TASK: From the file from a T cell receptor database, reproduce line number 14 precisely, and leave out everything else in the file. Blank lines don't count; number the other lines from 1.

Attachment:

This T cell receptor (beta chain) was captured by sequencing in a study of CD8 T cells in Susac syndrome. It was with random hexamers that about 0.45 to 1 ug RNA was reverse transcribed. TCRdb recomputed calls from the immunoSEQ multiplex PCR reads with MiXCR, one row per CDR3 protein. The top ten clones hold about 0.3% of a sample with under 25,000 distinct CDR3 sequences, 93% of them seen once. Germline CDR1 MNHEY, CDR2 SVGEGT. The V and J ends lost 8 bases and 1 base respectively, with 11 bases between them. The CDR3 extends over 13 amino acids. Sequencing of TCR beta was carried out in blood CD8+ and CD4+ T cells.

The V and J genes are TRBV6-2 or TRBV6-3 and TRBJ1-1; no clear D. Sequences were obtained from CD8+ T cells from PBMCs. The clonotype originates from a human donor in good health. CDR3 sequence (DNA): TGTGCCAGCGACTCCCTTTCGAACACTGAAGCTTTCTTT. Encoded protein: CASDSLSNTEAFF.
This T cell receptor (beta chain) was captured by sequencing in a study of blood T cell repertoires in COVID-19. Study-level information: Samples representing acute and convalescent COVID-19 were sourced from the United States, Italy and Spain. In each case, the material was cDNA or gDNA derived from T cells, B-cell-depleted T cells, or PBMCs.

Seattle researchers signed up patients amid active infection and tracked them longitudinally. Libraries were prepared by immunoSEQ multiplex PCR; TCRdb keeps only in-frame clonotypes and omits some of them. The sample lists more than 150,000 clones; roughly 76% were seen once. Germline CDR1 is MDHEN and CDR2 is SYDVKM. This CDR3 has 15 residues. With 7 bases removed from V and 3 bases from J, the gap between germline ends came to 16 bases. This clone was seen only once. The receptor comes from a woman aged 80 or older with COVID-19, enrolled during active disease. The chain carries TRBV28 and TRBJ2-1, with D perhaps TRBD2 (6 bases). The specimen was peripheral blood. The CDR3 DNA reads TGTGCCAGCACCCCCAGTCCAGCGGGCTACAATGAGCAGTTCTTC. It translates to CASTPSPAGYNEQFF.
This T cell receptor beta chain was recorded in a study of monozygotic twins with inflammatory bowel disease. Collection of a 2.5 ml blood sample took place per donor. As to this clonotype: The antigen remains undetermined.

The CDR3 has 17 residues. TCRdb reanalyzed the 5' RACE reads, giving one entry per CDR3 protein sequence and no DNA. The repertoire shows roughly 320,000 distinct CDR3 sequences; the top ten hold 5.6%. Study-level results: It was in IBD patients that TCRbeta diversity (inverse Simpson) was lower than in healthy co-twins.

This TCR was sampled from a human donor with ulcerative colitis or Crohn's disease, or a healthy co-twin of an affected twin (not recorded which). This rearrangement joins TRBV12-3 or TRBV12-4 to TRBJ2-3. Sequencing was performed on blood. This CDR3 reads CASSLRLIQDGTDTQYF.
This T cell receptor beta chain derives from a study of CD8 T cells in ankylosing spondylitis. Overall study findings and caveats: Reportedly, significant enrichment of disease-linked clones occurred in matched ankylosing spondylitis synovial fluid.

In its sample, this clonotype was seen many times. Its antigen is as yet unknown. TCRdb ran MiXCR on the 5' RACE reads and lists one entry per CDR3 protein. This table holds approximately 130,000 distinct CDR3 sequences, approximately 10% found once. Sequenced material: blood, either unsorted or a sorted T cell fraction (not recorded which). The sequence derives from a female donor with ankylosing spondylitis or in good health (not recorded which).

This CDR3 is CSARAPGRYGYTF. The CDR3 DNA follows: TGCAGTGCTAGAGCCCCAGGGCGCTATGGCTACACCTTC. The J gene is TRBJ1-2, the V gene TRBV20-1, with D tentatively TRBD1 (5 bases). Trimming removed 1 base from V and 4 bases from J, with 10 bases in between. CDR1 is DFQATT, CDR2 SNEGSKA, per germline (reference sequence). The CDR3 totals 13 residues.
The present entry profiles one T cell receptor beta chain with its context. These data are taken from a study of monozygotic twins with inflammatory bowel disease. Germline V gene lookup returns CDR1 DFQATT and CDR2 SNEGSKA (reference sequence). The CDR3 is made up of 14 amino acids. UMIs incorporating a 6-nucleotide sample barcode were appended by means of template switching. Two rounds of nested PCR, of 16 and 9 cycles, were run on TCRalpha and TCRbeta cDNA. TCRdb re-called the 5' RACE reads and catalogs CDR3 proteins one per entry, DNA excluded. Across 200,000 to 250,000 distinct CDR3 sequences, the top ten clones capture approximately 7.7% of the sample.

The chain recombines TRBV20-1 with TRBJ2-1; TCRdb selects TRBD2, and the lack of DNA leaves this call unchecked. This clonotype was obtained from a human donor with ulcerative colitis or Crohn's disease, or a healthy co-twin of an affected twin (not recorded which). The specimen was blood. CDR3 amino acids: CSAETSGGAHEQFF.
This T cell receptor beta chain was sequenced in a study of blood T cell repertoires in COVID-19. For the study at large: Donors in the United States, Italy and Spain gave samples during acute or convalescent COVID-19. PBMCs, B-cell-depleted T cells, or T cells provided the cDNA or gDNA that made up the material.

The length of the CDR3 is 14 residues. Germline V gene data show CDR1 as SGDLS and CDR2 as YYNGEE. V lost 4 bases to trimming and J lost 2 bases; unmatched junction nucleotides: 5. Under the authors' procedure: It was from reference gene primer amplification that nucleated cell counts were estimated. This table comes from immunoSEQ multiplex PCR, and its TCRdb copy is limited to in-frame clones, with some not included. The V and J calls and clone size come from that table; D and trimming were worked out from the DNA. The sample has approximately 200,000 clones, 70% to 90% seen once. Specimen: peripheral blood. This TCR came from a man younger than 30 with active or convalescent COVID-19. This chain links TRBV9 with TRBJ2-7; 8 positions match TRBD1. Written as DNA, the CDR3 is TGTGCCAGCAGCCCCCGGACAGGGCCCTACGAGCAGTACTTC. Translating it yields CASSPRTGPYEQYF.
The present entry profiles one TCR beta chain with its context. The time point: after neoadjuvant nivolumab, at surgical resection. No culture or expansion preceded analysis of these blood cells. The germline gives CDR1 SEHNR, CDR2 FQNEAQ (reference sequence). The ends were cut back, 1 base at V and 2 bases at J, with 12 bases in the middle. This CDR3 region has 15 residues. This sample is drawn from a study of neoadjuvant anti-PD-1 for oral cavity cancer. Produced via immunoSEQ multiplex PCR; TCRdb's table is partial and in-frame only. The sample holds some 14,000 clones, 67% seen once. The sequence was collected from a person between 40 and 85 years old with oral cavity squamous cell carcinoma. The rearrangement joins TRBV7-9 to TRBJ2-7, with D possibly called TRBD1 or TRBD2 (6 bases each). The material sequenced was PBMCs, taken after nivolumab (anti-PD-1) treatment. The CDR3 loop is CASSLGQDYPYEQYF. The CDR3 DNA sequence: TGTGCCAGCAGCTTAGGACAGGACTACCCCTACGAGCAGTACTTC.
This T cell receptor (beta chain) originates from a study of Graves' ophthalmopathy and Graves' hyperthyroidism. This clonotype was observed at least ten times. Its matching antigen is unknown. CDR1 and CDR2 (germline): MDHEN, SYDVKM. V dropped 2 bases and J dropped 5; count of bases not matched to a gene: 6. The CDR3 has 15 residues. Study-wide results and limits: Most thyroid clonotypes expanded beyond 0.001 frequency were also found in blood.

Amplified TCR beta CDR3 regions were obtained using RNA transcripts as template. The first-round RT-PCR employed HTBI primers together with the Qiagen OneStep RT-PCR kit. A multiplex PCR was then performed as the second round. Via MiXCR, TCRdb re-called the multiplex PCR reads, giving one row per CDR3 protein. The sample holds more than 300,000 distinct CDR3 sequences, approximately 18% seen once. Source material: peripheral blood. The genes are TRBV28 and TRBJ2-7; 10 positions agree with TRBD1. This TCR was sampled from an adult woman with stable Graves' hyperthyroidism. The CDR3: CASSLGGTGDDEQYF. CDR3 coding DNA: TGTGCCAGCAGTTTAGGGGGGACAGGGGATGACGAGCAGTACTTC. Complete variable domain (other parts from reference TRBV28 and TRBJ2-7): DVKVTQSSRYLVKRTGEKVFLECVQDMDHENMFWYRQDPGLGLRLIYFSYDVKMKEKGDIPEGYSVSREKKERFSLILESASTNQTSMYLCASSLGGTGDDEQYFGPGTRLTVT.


The length of the CDR3 is 14 residues. Germline V gene data show CDR1 as SGDLS and CDR2 as YYNGEE. V lost 4 bases to trimming and J lost 2 bases; unmatched junction nucleotides: 5. Under the authors' procedure: It was from reference gene primer amplification that nucleated cell counts were estimated. This table comes from immunoSEQ multiplex PCR, and its TCRdb copy is limited to in-frame clones, with some not included. The V and J calls and clone size come from that table; D and trimming were worked out from the DNA. The sample has approximately 200,000 clones, 70% to 90% seen once. Specimen: peripheral blood. This TCR came from a man younger than 30 with active or convalescent COVID-19. This chain links TRBV9 with TRBJ2-7; 8 positions match TRBD1. Written as DNA, the CDR3 is TGTGCCAGCAGCCCCCGGACAGGGCCCTACGAGCAGTACTTC. Translating it yields CASSPRTGPYEQYF.